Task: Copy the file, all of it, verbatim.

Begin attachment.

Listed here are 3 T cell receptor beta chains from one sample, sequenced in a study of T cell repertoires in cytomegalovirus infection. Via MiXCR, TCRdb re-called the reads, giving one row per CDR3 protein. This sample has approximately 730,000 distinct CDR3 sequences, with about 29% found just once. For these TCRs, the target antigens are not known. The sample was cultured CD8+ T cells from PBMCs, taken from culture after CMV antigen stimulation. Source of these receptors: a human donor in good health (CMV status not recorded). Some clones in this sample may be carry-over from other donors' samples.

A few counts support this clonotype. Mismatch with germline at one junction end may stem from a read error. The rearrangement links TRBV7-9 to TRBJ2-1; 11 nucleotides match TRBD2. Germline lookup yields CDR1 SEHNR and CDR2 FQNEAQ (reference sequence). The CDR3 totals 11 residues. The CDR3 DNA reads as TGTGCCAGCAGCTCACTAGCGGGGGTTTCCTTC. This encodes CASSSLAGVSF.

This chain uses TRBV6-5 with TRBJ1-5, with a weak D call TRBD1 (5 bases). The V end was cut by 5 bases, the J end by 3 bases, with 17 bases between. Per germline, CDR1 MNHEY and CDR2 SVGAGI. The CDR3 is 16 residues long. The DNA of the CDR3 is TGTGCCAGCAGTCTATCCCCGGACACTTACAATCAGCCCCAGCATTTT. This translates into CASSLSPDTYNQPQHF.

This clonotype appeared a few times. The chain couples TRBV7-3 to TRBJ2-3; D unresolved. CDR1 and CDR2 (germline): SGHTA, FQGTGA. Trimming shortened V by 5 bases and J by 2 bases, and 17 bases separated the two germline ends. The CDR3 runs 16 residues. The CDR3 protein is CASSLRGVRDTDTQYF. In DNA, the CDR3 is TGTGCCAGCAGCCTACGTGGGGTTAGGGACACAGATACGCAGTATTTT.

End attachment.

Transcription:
Listed here are 3 T cell receptor beta chains from one sample, sequenced in a study of T cell repertoires in cytomegalovirus infection. Via MiXCR, TCRdb re-called the reads, giving one row per CDR3 protein. This sample has approximately 730,000 distinct CDR3 sequences, with about 29% found just once. For these TCRs, the target antigens are not known. The sample was cultured CD8+ T cells from PBMCs, taken from culture after CMV antigen stimulation. Source of these receptors: a human donor in good health (CMV status not recorded). Some clones in this sample may be carry-over from other donors' samples.

A few counts support this clonotype. Mismatch with germline at one junction end may stem from a read error. The rearrangement links TRBV7-9 to TRBJ2-1; 11 nucleotides match TRBD2. Germline lookup yields CDR1 SEHNR and CDR2 FQNEAQ (reference sequence). The CDR3 totals 11 residues. The CDR3 DNA reads as TGTGCCAGCAGCTCACTAGCGGGGGTTTCCTTC. This encodes CASSSLAGVSF.

This chain uses TRBV6-5 with TRBJ1-5, with a weak D call TRBD1 (5 bases). The V end was cut by 5 bases, the J end by 3 bases, with 17 bases between. Per germline, CDR1 MNHEY and CDR2 SVGAGI. The CDR3 is 16 residues long. The DNA of the CDR3 is TGTGCCAGCAGTCTATCCCCGGACACTTACAATCAGCCCCAGCATTTT. This translates into CASSLSPDTYNQPQHF.

This clonotype appeared a few times. The chain couples TRBV7-3 to TRBJ2-3; D unresolved. CDR1 and CDR2 (germline): SGHTA, FQGTGA. Trimming shortened V by 5 bases and J by 2 bases, and 17 bases separated the two germline ends. The CDR3 runs 16 residues. The CDR3 protein is CASSLRGVRDTDTQYF. In DNA, the CDR3 is TGTGCCAGCAGCCTACGTGGGGTTAGGGACACAGATACGCAGTATTTT.